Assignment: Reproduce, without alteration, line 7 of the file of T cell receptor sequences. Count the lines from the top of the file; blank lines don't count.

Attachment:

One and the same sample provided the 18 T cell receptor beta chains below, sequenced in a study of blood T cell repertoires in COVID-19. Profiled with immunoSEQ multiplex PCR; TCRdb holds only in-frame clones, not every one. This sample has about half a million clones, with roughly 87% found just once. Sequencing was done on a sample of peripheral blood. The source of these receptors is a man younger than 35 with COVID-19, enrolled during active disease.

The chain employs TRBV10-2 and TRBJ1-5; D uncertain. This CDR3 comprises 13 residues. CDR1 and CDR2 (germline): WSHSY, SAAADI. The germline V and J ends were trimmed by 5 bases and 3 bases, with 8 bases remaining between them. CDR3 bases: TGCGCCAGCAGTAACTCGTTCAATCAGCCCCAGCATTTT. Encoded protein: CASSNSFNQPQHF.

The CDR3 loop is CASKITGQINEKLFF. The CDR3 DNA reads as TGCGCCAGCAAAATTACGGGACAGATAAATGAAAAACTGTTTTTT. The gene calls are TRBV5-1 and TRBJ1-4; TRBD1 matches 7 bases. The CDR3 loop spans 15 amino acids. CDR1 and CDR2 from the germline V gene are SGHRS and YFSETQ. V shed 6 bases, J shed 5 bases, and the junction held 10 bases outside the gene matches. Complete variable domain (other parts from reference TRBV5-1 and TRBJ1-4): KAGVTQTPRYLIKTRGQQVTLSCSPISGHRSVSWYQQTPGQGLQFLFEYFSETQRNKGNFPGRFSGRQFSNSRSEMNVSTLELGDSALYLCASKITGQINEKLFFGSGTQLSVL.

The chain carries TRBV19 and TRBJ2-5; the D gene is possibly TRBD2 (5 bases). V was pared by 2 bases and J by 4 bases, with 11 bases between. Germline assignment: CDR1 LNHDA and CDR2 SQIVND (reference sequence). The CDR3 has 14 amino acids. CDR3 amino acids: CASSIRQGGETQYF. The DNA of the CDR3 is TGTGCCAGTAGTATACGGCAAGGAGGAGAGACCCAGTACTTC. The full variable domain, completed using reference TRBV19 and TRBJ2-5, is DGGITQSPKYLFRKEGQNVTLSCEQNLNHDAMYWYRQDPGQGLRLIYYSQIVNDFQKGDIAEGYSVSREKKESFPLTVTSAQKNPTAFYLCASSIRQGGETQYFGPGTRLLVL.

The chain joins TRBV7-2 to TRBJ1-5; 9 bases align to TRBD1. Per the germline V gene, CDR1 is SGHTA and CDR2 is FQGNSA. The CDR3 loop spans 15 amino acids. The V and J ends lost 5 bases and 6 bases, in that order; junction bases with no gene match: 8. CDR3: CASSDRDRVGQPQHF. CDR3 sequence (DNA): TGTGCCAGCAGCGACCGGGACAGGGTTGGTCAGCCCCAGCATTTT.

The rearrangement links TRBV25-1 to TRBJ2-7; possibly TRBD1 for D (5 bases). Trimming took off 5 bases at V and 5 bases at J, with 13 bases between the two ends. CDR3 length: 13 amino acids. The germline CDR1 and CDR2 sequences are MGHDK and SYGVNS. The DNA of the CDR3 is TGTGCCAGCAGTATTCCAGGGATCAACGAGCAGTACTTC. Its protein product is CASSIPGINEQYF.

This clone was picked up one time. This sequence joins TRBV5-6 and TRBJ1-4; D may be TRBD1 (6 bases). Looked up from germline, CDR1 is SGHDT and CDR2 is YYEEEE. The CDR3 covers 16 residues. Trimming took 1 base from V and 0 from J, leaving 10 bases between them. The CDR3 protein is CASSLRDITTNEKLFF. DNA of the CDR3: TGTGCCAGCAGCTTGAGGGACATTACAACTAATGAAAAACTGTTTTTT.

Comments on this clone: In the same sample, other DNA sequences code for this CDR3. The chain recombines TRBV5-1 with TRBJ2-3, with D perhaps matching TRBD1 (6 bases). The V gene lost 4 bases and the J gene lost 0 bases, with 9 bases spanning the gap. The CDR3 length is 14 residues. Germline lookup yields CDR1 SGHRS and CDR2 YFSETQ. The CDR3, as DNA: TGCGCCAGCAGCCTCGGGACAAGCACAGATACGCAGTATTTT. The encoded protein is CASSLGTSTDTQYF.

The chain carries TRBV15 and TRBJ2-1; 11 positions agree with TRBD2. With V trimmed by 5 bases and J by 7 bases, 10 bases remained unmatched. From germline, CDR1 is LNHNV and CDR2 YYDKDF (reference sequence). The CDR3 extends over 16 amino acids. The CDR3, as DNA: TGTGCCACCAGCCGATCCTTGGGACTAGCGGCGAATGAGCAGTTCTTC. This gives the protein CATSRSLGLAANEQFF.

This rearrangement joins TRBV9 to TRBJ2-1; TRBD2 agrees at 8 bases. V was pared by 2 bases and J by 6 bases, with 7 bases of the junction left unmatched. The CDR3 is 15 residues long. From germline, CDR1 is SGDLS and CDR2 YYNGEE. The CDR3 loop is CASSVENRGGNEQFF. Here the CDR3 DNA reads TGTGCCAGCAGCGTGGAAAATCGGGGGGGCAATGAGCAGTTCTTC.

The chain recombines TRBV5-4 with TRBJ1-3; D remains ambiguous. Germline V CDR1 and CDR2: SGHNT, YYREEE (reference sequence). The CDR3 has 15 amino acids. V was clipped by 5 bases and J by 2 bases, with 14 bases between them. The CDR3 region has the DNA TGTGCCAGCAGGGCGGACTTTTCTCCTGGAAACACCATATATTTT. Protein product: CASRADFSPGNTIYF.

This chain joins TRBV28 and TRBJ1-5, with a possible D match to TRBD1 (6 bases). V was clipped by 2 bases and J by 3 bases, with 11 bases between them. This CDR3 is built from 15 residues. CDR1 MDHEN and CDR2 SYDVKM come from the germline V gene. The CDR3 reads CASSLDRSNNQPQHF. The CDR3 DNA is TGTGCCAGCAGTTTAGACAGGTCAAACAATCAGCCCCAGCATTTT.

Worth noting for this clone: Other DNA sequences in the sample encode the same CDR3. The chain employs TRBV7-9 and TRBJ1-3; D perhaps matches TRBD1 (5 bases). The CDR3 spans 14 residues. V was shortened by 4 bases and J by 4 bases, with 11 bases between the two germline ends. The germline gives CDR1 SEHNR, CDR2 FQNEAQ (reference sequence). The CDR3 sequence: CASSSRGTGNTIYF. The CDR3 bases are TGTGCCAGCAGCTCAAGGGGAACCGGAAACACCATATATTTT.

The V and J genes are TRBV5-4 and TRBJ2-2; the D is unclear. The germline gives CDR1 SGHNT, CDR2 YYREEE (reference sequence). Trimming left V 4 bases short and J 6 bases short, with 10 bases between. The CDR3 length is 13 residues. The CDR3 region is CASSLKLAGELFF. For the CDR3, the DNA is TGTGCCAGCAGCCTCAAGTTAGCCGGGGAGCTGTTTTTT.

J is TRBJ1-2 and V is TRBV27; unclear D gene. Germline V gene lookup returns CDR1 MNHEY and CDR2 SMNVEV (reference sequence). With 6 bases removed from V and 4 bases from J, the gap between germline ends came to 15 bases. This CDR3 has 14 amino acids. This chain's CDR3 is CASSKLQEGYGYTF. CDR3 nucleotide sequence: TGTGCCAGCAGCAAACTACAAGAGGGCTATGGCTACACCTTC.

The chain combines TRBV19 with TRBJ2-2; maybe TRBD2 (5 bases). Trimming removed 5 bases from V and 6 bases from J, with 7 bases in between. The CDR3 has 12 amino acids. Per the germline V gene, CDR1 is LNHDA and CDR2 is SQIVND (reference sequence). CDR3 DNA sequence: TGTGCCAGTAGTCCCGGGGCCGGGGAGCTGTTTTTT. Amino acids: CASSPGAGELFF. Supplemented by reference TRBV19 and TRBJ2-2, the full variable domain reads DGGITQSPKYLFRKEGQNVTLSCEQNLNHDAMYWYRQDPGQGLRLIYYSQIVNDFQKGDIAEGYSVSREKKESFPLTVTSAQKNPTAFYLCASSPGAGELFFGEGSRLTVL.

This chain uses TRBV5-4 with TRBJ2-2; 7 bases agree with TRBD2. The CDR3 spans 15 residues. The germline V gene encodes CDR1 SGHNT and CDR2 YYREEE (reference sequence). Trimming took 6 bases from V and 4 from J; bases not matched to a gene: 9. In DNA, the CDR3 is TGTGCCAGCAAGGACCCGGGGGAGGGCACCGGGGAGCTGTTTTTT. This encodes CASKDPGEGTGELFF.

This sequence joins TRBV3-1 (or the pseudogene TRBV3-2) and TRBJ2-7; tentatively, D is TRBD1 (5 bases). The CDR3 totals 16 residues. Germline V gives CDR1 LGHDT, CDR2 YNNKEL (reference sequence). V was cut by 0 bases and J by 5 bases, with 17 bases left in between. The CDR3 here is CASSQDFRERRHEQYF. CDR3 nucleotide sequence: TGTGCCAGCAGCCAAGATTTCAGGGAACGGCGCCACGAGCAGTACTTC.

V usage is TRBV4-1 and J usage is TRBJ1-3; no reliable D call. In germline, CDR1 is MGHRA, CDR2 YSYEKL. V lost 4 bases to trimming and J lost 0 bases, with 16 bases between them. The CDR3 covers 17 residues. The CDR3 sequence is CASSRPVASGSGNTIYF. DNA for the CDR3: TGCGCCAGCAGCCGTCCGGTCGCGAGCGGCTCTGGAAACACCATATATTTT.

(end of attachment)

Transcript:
This clone was picked up one time. This sequence joins TRBV5-6 and TRBJ1-4; D may be TRBD1 (6 bases). Looked up from germline, CDR1 is SGHDT and CDR2 is YYEEEE. The CDR3 covers 16 residues. Trimming took 1 base from V and 0 from J, leaving 10 bases between them. The CDR3 protein is CASSLRDITTNEKLFF. DNA of the CDR3: TGTGCCAGCAGCTTGAGGGACATTACAACTAATGAAAAACTGTTTTTT.